For primary care planned-care visits, the established patient has an hour scheduled with his/her care coordinator and primary care physician following a format similar to that used for the intake visit. A pre-visit huddle is done electronically or in person. During the first 15 minutes, the care coordinator:
Carries out routine tests by protocol.
Asks the patient, “What bothers you the most?”
The physician joins for 30 minutes for a clinical and social update, physical exam, and action planning. The care coordinator then takes 15 minutes to check the patient's understanding, review the action plan, and confirm follow-up instructions.
Care is focused first and foremost on addressing patients' self-identified goals, often requiring patience on the team's part to not focus on the glaring non-emergent health problems that surfaced prior to and during the visit. A discrete action plan is finalized with the patient, using motivational interviewing when indicated to define both the importance of the plan and the patient's confidence in carrying out the plan to ensure that it will be successful. As trust is established over a visit or two, the team becomes more successful in addressing not just the patient's concerns, but the concerns of the medical system, as well. For example, a patient with an A1C of 16 who was only interested in his palpitations may ask after the second or third visit, “Shouldn't I do something about my diabetes?”
The team built for success
Weekly clinical and operations meetings are held for all team members. Care coordinators present all new patients to the group, which improves their communication skills and ability to determine what issues are important. The team then decides who should become involved in each patient's care going forward, for example:
A physical therapist.
A behavioral health specialist to address depression or anxiety.
A dietitian for weight loss or special diet planning.
A pharmacist to conduct medication review and education.
A diabetes educator to address diabetes, hypertension, lipids, or asthma.
A nurse accompaniment to a specialty consult.
The licensed clinical social worker (LCSW), physical therapist, pharmacist, and dietitian see patients on their own schedules, and only rarely is the care coordinator or PCP in attendance. The clinical nurse specialist supervises the care coordinators and meets with hospitalized patients for care transition planning, following up with a phone call (if low risk) or home visit (if the admission was emergent or the patient is considered to be at high risk for readmission).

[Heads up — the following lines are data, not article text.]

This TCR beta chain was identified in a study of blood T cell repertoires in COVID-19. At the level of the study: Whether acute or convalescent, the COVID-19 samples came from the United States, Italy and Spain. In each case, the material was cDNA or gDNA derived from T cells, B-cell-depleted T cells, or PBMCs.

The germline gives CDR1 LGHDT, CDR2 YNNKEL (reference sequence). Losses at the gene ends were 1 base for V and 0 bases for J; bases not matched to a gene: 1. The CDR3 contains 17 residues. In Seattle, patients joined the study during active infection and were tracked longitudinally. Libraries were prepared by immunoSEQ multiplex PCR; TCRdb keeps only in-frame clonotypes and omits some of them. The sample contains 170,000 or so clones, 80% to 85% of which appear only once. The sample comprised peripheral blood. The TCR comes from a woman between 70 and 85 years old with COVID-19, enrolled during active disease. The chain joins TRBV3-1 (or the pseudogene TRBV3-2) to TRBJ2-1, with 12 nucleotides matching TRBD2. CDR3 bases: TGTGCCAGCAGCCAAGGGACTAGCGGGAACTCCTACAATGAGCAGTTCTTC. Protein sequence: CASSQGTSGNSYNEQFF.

The SCC team works in a shared workspace, which promotes moment-to-moment, in-person collaboration. All team members are encouraged to address operational issues; as SCC utilizes Lean as a quality-improvement method, team members at every position have crafted A3 problem analyses and improvement plans. As a result, SCC is continually improving, and staff satisfaction measures 100 percent.
Use this template to create your own A3 one-page report.
How the model works
As SCC is capitated for services it provides and paid by the month rather than by the visit, alternatives to in-person visits are encouraged, which protects the time needed for the longer-visit model described above.
The care coordinator enrolls every willing patient in a secure e-mail system on the patient portal at the intake visit. The next day, she sends a message to see who fails to respond, learning who requires more IT help. As a result of this protocol, 95 percent of SCC patients regularly communicate with the team by e-mail. Fifty percent of the e-mails are handled by care coordinators, with physicians handling messages requiring medical judgment.
The SCC sends all lab and X-ray results, primary care visit notes, and specialty consults to their patients via the secure patient portal. SCC also offers phone and video visits for patient convenience. The care coordinators check in with patients on an average of one two-way contact a week to:
Check on the patient's action plans.
Assist with scheduling.
Help with refilling routine medications by protocol.
Ensure completion of preventive care or disease-specific monitoring (e.g., routine mammograms, immunizations, or colon cancer screening) by protocol.
You can find the SCC care coordinators' protocols on the Stanford website.
Commitment to quality
SCC has two dashboards that draw from the electronic medical record (EMR):
The care gaps dashboard alerts care coordinators about routine tests and immunizations that are due.
The risk dashboard identifies patients who are high risk for poor and/or costly outcomes.
Care gaps are the responsibility of the care coordinators working under protocol. The SCC care coordinators have achieved the 90th percentile on 9 of 10 Healthcare Effectiveness Data and Information Set (HEDIS) measures. The whole team meets monthly to review which patients are at elevated risk and to plan care for those patients proactively, rather than waiting for the patient to appear in the ED.
The SCC patients appreciate the services provided to them, and the SCC team members enjoy their work. The SCC has scored in the 99th percentile in the Press Ganey® “Likelihood to Recommend” category for 19 of its first 20 months.